Common Name: ornamental cabbage
Native Range: Western coastal Europe
Zone: 2 to 11
Height: 1.00 to 1.50 feet
Spread: 1.00 to 1.50 feet
Bloom Time: Rarely flowers
Bloom Description: Rarely flowers
Sun: Full sun
Suggested Use: Annual
Leaf: Colorful, Good Fall
Easily grown in organically rich, consistently moist, well-drained loams in full sun. Ornamental cabbage and kale are cool weather plants that need cool temperatures to produce best leaf colors. In St. Louis, they are best grown in the cool temperatures of fall, but may also be grown in early spring. If grown in summer, however, plants will need some afternoon shade, perhaps to survive, but the foliage will fail to produce good leaf color in the absence of cool temperatures. Plants generally grow poorly when daytime temperatures begin to consistently exceed 80 degrees F. Cultivars may often be grown from seed or plants may be purchased in cell packs from nurseries. For fall display, start seeds indoors around July 1. Seedlings may be planted outdoors around mid-August. Foliage remains attractive well into fall including through several frosts. Depending on temperatures, plants may survive until Thanksgiving or into December in some years. In mild winter climates, plants often survive winter and remain attractive until they bolt in spring. Promptly remove any flower stems that may appear. Plants may also be grown in containers.
Brassica oleracea (Capitata Group), commonly known as cabbage, and Brassica oleracea (Acephala Group), commonly known as kale, are cool weather vegetables that are grown for harvest of their edible leaves. Cabbage forms heads and kale forms upright leaves. By contrast, ornamental cabbages and kales are grown primarily as foliage plants for their intensely colored leaves rather than as vegetables. Ornamental plants were developed for ornamental use without regard to taste. Ornamental cabbage typically develops large rosettes of broad flat leaves and ornamental kale typically develops curly, ruffled leaves in a tight rosette. Leaf colors are usually quite showy, including white/cream, pink, rose, red and purple. These are biennials that are grown in St. Louis as annuals. Plants will grow to 12-18” tall. Plants need the cool weather of spring or fall to develop their best foliage color. As night temperatures drop during the fall, the leaf color typically darkens and intensifies. Cabbage and kale are in the same species as a number of other cool season vegetables including Brussels sprouts, broccoli, cauliflower and kohlrabi.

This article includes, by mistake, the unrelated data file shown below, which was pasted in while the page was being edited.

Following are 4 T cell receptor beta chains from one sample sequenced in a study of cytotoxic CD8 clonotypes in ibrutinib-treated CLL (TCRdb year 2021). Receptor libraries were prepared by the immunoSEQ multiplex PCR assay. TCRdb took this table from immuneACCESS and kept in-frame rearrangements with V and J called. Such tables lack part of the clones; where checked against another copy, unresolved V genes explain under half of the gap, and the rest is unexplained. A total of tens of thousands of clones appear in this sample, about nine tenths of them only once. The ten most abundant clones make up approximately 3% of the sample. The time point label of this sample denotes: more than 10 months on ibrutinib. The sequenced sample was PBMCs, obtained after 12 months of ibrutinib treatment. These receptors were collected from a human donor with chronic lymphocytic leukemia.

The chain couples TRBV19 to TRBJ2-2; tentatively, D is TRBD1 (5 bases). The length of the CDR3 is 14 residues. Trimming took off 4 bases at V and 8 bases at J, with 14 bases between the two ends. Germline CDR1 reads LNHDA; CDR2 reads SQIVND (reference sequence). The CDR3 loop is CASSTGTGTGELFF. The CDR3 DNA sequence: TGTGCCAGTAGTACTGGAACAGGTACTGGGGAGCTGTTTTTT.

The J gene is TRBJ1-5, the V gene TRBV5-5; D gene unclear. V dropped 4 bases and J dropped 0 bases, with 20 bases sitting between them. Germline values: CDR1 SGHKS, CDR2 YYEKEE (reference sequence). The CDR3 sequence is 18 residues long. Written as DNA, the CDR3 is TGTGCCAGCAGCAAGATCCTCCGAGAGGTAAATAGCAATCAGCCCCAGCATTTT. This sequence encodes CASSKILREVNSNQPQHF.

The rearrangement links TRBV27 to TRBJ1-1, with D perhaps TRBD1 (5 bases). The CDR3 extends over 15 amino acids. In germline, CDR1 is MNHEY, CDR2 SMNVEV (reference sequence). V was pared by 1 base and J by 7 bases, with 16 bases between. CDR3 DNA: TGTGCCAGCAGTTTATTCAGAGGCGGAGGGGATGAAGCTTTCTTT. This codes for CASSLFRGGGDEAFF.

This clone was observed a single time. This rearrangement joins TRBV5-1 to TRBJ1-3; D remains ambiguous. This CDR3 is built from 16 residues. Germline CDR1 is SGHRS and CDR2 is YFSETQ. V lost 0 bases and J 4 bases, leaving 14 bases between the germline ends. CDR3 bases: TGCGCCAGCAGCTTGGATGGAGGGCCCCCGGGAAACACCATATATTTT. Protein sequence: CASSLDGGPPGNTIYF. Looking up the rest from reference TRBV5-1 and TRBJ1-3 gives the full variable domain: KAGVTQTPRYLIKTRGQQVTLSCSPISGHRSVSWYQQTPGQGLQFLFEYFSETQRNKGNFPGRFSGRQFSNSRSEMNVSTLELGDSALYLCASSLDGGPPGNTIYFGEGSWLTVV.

Watch for cabbageworms, cabbage loopers, flea beetles, caterpillars, thrips, slugs, and aphids. Root maggots may be a problem in some areas. Potential disease problems include leaf spots, blackleg, black rot and yellows.
Mass plantings. Border fronts. Edging. Containers. In fall, mix with chrysanthemums, grasses and asters. Colorful leaves make an attractive food garnish.